Glasgow residents aged 80 and over are being urged to apply for their annual £100 Affordable Warmth Dividend.
For a fifth year, Glasgow City Council is offering older city residents money to help heat their homes during the winter.
Since the council introduced the dividend in November 2011, almost 70,000 payments have been awarded totalling £7 million to help older Glaswegians stay warm as temperatures plummet. This year an estimated 3000 residents will qualify for the first time.
Offering the Affordable Warmth Dividend to elderly citizens is one element of the council's People Make Glasgow Fairer anti-poverty campaign that targets vulnerable groups in the city.
This coupled with the work the council delivers through the Home Energy Efficiency Programme for Scotland: Area Based Schemes (HEEPS:ABS) looks to tackle fuel poverty in the city.
More than £60 million has been invested in Glasgow delivering energy efficiency measures to almost 9,000 households (4,400 owner-occupiers, 4,500 social tenants). This includes £24million HEEPS:ABS, Energy Company Obligation (ECO) funding, investment from housing associations, owners contributions and private sector funding.
In addition to tackling fuel poverty this work helps to reduce our carbon emissions, save energy and upgrade the city's housing stock.
Leader of Glasgow City Council, Councillor Frank McAveety saw for himself some of the HEEPS:ABS funded work, during a visit to Wellhouse Housing Association in Easterhouse.
There he met Charlie Harris, who at 81 will be applying for this year's Affordable Warmth Dividend. His home has also recently had external wall insulation fitted under the HEEPS:ABS scheme.
Councillor Frank McAveety, said: "Too many Glaswegians struggle to heat their homes adequately and our elderly citizens are most at risk.
"That's why I am delighted the city council can continue to help residents over the age of 80 to keep warm without worrying about how they can afford their heating bills.
"Fuel poverty is based on low incomes, energy inefficient homes and rising fuel prices. Through our work on reducing the impact of poverty we can tackle the first two with a range of measures to make sure people get the benefits that they are entitled to and make sure Glasgow's homes are as energy efficient as possible."
Mr Harris said: "I've applied for the dividend for the past two years and it really does help towards the cost of heating my home when fuel bills are so expensive. Now, with the new external insulation fitted to my block a few months ago I think, I'll really feel the benefit this winter as it'll hopefully be cheaper to heat my house during the cold months."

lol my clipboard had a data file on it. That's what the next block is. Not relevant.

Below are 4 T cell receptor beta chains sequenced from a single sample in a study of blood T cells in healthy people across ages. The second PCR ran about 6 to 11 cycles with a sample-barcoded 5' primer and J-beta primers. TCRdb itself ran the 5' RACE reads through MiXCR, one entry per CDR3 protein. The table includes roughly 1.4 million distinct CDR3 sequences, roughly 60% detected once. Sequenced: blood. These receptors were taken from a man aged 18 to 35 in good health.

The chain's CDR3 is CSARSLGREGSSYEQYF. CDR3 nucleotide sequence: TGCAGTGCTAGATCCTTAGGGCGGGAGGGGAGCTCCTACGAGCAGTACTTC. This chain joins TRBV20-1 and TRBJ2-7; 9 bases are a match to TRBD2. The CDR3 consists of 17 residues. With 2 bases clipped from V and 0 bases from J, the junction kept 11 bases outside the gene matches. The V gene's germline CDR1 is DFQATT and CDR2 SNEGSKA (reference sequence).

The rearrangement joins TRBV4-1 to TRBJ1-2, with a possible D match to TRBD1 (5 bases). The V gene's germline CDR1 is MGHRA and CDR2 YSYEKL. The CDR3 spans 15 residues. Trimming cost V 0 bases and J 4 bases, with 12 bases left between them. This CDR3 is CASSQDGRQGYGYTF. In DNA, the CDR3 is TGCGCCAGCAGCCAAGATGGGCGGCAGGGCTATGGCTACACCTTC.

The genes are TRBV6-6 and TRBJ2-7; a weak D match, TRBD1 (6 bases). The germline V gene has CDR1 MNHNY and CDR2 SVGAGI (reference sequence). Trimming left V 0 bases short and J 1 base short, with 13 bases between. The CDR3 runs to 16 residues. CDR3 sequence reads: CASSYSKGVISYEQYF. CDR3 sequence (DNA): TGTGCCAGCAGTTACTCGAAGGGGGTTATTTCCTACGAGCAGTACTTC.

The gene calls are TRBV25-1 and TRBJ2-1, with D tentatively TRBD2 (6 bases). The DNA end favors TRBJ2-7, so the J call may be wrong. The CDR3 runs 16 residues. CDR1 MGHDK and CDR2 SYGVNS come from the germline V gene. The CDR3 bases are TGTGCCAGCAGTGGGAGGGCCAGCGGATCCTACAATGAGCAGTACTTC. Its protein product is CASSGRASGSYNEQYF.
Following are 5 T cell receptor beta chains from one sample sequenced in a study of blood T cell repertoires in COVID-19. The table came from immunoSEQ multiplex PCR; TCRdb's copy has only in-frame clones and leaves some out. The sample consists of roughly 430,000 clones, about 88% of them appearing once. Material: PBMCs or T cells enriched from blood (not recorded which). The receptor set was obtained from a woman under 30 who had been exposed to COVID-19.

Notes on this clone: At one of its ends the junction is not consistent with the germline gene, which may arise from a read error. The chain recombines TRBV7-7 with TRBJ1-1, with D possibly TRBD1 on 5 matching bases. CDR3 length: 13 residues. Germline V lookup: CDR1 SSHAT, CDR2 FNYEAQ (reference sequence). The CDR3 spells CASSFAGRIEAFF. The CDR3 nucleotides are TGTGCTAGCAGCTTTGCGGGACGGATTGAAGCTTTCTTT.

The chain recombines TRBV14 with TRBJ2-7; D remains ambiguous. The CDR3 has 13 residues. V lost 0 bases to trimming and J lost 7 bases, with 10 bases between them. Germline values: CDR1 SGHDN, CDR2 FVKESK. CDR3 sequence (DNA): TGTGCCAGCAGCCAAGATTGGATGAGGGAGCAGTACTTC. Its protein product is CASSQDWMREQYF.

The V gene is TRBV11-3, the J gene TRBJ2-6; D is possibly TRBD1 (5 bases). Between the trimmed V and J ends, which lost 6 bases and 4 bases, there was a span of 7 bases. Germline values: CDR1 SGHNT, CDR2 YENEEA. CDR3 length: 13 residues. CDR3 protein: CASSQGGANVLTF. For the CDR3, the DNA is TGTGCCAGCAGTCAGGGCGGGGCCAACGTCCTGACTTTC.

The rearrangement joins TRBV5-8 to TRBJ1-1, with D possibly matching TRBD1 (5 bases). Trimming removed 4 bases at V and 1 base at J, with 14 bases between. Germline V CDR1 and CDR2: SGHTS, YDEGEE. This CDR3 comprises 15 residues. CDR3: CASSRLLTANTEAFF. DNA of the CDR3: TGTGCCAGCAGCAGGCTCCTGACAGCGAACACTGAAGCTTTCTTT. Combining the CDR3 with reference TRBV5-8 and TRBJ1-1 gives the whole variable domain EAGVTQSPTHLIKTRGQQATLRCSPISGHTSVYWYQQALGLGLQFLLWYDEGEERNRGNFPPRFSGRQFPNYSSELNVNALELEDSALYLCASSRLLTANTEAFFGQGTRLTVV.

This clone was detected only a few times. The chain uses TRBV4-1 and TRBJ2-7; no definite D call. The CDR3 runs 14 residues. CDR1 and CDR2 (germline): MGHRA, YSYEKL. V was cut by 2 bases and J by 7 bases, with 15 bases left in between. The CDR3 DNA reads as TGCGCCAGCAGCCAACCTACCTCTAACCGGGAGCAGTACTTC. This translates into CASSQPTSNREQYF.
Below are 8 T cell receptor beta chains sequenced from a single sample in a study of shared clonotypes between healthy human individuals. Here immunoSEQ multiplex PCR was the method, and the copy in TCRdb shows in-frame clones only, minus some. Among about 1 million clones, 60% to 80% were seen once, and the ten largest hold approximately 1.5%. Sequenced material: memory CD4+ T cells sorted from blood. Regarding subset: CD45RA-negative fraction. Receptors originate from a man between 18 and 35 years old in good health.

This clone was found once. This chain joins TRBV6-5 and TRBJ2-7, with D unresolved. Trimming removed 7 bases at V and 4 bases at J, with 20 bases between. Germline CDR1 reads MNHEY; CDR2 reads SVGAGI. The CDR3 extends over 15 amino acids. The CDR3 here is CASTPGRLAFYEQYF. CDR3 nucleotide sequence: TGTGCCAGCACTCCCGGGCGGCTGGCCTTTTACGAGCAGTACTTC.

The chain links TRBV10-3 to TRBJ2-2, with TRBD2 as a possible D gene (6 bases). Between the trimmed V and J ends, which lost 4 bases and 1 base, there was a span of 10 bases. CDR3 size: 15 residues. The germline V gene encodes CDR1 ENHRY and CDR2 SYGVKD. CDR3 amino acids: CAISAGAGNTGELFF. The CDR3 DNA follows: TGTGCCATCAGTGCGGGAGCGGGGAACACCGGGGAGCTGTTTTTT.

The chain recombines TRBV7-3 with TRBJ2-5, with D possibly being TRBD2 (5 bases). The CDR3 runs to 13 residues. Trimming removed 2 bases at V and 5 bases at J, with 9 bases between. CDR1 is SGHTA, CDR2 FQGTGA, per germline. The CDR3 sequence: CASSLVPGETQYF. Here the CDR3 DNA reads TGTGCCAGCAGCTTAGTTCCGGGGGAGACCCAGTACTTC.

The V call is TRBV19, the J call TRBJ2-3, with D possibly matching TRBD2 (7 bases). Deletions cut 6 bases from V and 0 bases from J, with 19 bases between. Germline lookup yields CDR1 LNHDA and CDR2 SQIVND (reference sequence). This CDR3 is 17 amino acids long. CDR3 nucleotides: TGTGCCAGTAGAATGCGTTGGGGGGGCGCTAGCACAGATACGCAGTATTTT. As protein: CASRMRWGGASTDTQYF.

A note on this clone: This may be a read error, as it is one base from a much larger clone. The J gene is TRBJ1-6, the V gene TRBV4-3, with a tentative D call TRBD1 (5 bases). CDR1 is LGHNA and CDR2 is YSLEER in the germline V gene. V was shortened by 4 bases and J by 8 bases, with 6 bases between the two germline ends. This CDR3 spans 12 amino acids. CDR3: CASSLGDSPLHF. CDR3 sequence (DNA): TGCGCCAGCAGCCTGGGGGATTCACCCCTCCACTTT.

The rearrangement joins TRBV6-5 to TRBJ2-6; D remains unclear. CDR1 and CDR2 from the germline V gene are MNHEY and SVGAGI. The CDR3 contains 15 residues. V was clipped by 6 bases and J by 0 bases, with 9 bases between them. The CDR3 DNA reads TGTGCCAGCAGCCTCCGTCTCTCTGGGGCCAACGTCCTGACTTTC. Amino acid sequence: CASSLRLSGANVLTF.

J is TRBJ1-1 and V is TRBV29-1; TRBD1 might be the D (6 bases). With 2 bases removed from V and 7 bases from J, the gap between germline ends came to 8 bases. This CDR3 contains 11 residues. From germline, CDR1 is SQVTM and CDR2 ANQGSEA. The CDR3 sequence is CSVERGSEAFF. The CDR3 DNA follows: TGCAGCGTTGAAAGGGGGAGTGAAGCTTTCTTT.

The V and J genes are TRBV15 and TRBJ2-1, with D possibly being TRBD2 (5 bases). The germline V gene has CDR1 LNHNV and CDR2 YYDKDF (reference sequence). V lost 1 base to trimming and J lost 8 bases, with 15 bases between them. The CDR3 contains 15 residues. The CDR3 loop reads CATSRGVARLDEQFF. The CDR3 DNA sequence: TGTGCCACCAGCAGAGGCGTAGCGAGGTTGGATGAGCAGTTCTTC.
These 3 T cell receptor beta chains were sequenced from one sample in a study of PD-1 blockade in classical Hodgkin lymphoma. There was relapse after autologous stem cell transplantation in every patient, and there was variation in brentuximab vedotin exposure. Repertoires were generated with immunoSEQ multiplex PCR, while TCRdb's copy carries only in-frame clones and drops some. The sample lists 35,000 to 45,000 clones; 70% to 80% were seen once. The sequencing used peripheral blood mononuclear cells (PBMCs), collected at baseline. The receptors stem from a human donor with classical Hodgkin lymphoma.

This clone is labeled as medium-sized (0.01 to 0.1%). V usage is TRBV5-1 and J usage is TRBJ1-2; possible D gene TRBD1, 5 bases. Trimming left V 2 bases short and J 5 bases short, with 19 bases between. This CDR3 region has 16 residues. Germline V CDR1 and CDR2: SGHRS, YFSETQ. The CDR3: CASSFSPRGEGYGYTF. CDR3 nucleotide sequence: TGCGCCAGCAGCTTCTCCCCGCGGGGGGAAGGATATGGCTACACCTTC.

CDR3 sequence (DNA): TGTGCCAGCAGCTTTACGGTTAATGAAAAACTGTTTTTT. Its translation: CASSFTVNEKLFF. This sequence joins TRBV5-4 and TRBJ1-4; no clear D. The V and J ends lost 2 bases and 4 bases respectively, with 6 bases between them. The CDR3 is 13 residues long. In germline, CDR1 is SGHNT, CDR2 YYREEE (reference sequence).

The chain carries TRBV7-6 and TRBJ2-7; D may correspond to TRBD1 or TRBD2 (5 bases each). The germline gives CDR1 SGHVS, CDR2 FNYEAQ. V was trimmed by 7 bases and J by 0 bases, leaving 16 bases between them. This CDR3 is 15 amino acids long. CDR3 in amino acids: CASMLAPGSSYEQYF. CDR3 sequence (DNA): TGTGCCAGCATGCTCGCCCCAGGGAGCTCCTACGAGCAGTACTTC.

Glasgow residents who have not received the dividend before and will be 80 years of age or over by 31 March 2017 can get an application form from the council's website www.glasgow.gov.uk/affordablewarmth or by phoning 0141 287 7961.
Those who received the dividend last year will be sent a letter this week advising them it is available again, which they must sign and return.
Anyone the council can identify as eligible from housing benefit records will also receive a letter urging them to apply.
The dividend is not restricted to one per household. If more than one person aged 80 or older lives in the household, each person qualifies for the £100 dividend. Elderly people living in residential care or hospitals can also apply. Applications will be accepted until 31 March 2017.
They can also receive impartial energy tips from Glasgow Home Energy Advice Team (G-HEAT) on 0800 092 9002.
Further information on Glasgow's Affordable Warmth Dividend scheme is available at www.glasgow.gov.uk/affordablewarmth.
1. The Scottish House Condition Survey estimates that approximately 103,000 householders in Glasgow are currently fuel poor where households spend more than 10% of their disposable household income on fuel costs. This equates to approximately 34% of Glasgow's households with approximately 8% of this group in extreme Fuel Poverty i.e. spending more than 20% on fuel costs.
2. The HEEPS:ABS programme funded by the Scottish Government is an area based approach to delivering insulation measures to owner occupied properties, particularly in deprived areas.
3. Wellhouse Housing Association project has seen 32 home owners and 130 social tenants receive retrofitted external insulation to make their home more energy efficient and cheaper to heat.
4. It is anticipated the HEEPS programme will result in significant fuel savings for individual householders. Energy Saving Trust figures estimate that a typical reduction in fuel costs for a property receiving external wall insulation will be between £145 and £455 per year per household depending on the property type
5. The council, through People Make Glasgow Fairer, is also leading on projects to make sure pensioners receive full benefit entitlements to end so called pensioner poverty, developing in-work support guidance for those on low incomes and trialling a service where by the council provides a free phone line, direct to Dept. for Work and Pensions, in libraries, to make lengthy assessment calls easier and cheaper http://povertyleadershippanel.org.uk/ for more information